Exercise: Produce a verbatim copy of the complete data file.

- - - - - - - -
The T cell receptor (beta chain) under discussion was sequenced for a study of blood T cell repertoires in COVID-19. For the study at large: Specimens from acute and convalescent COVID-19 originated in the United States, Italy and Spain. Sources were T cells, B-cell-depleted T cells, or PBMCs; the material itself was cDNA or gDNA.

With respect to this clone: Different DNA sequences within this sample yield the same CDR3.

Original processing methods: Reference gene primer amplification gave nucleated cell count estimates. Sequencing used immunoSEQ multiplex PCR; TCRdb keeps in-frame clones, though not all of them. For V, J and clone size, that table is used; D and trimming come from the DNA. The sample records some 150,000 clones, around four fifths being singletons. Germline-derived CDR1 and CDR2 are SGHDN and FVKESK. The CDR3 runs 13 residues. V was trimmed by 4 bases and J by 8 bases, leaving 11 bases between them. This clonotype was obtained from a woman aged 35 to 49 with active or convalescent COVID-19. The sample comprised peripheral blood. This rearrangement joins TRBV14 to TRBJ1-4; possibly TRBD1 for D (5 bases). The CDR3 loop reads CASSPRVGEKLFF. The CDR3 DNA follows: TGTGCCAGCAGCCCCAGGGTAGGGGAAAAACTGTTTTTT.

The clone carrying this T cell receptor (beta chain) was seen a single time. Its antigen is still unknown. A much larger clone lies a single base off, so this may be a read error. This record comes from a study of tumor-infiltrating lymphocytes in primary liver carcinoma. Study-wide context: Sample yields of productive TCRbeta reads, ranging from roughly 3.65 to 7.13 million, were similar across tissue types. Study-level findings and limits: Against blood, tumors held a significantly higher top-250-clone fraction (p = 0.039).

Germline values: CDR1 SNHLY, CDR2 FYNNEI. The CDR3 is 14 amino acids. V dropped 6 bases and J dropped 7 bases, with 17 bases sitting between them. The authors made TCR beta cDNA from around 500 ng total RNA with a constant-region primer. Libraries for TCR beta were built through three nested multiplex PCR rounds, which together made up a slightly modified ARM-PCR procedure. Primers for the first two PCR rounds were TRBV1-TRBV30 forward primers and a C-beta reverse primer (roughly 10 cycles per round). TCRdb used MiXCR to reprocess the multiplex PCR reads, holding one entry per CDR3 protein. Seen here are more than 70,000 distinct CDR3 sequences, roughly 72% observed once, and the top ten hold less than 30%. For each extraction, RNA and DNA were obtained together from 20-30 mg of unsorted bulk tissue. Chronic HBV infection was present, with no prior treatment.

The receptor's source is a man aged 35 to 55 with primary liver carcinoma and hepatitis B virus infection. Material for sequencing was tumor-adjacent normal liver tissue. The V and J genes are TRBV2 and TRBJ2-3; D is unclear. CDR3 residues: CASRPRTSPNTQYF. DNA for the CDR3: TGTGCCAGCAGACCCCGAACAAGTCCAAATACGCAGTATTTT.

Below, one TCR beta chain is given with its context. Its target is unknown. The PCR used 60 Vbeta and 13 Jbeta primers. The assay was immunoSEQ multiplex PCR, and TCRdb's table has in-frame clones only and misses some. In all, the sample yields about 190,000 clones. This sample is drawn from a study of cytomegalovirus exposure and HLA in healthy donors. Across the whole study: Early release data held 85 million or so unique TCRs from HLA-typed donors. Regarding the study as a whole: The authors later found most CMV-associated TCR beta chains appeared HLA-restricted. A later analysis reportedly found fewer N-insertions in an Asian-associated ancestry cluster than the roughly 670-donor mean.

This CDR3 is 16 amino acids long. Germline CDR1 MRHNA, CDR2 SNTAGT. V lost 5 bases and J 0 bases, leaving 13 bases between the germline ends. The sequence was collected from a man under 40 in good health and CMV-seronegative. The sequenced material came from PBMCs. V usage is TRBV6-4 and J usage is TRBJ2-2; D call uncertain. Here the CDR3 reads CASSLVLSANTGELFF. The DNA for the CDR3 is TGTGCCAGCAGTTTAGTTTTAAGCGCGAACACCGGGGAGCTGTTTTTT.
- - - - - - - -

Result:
The T cell receptor (beta chain) under discussion was sequenced for a study of blood T cell repertoires in COVID-19. For the study at large: Specimens from acute and convalescent COVID-19 originated in the United States, Italy and Spain. Sources were T cells, B-cell-depleted T cells, or PBMCs; the material itself was cDNA or gDNA.

With respect to this clone: Different DNA sequences within this sample yield the same CDR3.

Original processing methods: Reference gene primer amplification gave nucleated cell count estimates. Sequencing used immunoSEQ multiplex PCR; TCRdb keeps in-frame clones, though not all of them. For V, J and clone size, that table is used; D and trimming come from the DNA. The sample records some 150,000 clones, around four fifths being singletons. Germline-derived CDR1 and CDR2 are SGHDN and FVKESK. The CDR3 runs 13 residues. V was trimmed by 4 bases and J by 8 bases, leaving 11 bases between them. This clonotype was obtained from a woman aged 35 to 49 with active or convalescent COVID-19. The sample comprised peripheral blood. This rearrangement joins TRBV14 to TRBJ1-4; possibly TRBD1 for D (5 bases). The CDR3 loop reads CASSPRVGEKLFF. The CDR3 DNA follows: TGTGCCAGCAGCCCCAGGGTAGGGGAAAAACTGTTTTTT.

The clone carrying this T cell receptor (beta chain) was seen a single time. Its antigen is still unknown. A much larger clone lies a single base off, so this may be a read error. This record comes from a study of tumor-infiltrating lymphocytes in primary liver carcinoma. Study-wide context: Sample yields of productive TCRbeta reads, ranging from roughly 3.65 to 7.13 million, were similar across tissue types. Study-level findings and limits: Against blood, tumors held a significantly higher top-250-clone fraction (p = 0.039).

Germline values: CDR1 SNHLY, CDR2 FYNNEI. The CDR3 is 14 amino acids. V dropped 6 bases and J dropped 7 bases, with 17 bases sitting between them. The authors made TCR beta cDNA from around 500 ng total RNA with a constant-region primer. Libraries for TCR beta were built through three nested multiplex PCR rounds, which together made up a slightly modified ARM-PCR procedure. Primers for the first two PCR rounds were TRBV1-TRBV30 forward primers and a C-beta reverse primer (roughly 10 cycles per round). TCRdb used MiXCR to reprocess the multiplex PCR reads, holding one entry per CDR3 protein. Seen here are more than 70,000 distinct CDR3 sequences, roughly 72% observed once, and the top ten hold less than 30%. For each extraction, RNA and DNA were obtained together from 20-30 mg of unsorted bulk tissue. Chronic HBV infection was present, with no prior treatment.

The receptor's source is a man aged 35 to 55 with primary liver carcinoma and hepatitis B virus infection. Material for sequencing was tumor-adjacent normal liver tissue. The V and J genes are TRBV2 and TRBJ2-3; D is unclear. CDR3 residues: CASRPRTSPNTQYF. DNA for the CDR3: TGTGCCAGCAGACCCCGAACAAGTCCAAATACGCAGTATTTT.

Below, one TCR beta chain is given with its context. Its target is unknown. The PCR used 60 Vbeta and 13 Jbeta primers. The assay was immunoSEQ multiplex PCR, and TCRdb's table has in-frame clones only and misses some. In all, the sample yields about 190,000 clones. This sample is drawn from a study of cytomegalovirus exposure and HLA in healthy donors. Across the whole study: Early release data held 85 million or so unique TCRs from HLA-typed donors. Regarding the study as a whole: The authors later found most CMV-associated TCR beta chains appeared HLA-restricted. A later analysis reportedly found fewer N-insertions in an Asian-associated ancestry cluster than the roughly 670-donor mean.

This CDR3 is 16 amino acids long. Germline CDR1 MRHNA, CDR2 SNTAGT. V lost 5 bases and J 0 bases, leaving 13 bases between the germline ends. The sequence was collected from a man under 40 in good health and CMV-seronegative. The sequenced material came from PBMCs. V usage is TRBV6-4 and J usage is TRBJ2-2; D call uncertain. Here the CDR3 reads CASSLVLSANTGELFF. The DNA for the CDR3 is TGTGCCAGCAGTTTAGTTTTAAGCGCGAACACCGGGGAGCTGTTTTTT.